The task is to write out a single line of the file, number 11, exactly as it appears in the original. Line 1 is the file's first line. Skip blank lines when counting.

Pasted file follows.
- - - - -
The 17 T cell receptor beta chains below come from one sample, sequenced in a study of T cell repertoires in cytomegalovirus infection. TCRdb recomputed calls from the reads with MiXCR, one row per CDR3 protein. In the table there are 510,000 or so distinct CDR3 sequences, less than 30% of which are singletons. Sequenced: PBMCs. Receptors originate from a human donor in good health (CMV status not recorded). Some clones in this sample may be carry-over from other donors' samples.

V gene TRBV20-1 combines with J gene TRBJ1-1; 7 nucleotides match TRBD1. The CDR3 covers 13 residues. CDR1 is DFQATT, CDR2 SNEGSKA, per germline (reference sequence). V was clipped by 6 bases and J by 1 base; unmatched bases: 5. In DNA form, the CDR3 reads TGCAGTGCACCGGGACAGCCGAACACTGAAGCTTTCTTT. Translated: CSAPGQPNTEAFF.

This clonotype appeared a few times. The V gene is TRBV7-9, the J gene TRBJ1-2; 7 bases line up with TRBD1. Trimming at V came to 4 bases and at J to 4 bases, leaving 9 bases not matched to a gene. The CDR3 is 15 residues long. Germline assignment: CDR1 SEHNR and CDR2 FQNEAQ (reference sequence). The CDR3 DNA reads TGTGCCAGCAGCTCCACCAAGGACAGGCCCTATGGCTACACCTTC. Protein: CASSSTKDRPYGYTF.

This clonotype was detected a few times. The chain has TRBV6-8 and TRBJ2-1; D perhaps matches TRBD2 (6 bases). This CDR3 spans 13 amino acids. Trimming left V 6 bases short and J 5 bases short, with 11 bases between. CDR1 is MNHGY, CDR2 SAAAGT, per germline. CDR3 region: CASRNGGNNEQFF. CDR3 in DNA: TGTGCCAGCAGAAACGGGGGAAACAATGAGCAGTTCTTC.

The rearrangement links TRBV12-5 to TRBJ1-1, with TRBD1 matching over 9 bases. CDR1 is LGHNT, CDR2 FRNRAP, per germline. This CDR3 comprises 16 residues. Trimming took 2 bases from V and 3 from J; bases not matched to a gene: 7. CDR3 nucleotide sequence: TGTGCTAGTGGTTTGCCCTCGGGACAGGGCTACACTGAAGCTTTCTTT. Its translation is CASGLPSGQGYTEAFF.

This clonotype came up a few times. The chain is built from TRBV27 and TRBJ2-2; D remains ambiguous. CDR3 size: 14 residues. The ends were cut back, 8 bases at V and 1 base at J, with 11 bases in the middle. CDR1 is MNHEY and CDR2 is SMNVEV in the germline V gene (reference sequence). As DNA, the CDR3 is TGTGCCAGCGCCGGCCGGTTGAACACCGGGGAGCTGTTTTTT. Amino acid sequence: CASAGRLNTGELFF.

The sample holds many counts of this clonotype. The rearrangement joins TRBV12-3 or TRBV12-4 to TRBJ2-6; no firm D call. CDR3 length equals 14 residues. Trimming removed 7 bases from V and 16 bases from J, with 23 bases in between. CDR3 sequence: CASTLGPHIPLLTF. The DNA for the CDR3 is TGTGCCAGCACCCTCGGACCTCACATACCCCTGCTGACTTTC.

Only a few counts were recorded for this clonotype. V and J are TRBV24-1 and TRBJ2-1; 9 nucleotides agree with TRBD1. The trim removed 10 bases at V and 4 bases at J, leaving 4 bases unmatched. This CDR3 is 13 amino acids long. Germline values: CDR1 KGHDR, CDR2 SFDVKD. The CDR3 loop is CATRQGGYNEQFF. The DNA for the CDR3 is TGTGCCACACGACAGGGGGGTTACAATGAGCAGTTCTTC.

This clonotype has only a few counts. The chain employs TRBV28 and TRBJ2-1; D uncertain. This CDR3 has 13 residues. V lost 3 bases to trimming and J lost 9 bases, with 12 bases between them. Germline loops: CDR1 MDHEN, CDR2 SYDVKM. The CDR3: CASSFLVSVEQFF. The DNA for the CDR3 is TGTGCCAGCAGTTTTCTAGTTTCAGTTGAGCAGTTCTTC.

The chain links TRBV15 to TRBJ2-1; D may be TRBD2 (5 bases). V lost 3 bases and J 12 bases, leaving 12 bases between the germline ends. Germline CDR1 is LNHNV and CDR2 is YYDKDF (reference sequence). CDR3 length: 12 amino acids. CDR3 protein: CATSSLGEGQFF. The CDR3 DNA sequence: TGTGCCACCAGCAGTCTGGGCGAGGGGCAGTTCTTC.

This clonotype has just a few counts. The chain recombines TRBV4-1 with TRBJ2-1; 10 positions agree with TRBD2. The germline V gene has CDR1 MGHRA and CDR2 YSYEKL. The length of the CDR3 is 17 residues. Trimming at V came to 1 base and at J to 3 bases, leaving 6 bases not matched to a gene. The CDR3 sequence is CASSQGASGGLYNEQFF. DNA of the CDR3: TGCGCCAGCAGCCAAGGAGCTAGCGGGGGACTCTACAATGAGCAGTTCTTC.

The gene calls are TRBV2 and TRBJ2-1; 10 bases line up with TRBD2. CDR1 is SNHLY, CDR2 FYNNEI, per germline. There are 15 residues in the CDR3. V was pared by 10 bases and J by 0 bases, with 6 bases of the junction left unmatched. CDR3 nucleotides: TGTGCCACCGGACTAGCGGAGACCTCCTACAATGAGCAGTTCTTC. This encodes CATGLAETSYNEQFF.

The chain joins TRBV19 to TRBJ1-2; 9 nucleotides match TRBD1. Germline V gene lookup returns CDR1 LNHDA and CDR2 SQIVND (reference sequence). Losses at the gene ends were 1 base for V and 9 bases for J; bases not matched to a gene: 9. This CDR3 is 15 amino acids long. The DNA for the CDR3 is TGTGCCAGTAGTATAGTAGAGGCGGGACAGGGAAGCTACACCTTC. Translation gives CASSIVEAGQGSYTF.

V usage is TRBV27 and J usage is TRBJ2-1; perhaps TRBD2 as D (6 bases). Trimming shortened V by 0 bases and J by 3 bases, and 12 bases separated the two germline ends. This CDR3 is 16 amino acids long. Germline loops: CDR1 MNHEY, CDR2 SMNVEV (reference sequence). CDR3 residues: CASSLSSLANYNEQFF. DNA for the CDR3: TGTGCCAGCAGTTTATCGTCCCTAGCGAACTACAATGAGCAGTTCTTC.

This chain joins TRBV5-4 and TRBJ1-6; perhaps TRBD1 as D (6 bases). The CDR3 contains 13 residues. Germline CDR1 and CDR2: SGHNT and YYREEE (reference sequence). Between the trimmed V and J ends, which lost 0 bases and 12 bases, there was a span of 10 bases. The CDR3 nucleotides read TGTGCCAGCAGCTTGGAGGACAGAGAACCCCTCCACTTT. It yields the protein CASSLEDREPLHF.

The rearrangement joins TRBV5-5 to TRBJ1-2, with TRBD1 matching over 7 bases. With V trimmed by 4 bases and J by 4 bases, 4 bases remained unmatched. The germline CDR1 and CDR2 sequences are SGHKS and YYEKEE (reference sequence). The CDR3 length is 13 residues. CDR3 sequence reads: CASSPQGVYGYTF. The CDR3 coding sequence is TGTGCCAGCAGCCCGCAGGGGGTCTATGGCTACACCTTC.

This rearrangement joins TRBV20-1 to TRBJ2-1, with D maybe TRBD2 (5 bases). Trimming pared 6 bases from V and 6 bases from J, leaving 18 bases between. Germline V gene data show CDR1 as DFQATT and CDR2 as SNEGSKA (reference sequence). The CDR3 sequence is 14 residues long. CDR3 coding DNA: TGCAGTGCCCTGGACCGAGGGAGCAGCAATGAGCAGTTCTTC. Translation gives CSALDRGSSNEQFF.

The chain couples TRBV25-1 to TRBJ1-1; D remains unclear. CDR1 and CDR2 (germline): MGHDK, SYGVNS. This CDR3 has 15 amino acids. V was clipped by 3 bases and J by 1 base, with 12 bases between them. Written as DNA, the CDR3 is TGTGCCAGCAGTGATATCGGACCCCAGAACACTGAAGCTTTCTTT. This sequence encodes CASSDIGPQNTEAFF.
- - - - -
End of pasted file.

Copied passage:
This clonotype has just a few counts. The chain recombines TRBV4-1 with TRBJ2-1; 10 positions agree with TRBD2. The germline V gene has CDR1 MGHRA and CDR2 YSYEKL. The length of the CDR3 is 17 residues. Trimming at V came to 1 base and at J to 3 bases, leaving 6 bases not matched to a gene. The CDR3 sequence is CASSQGASGGLYNEQFF. DNA of the CDR3: TGCGCCAGCAGCCAAGGAGCTAGCGGGGGACTCTACAATGAGCAGTTCTTC.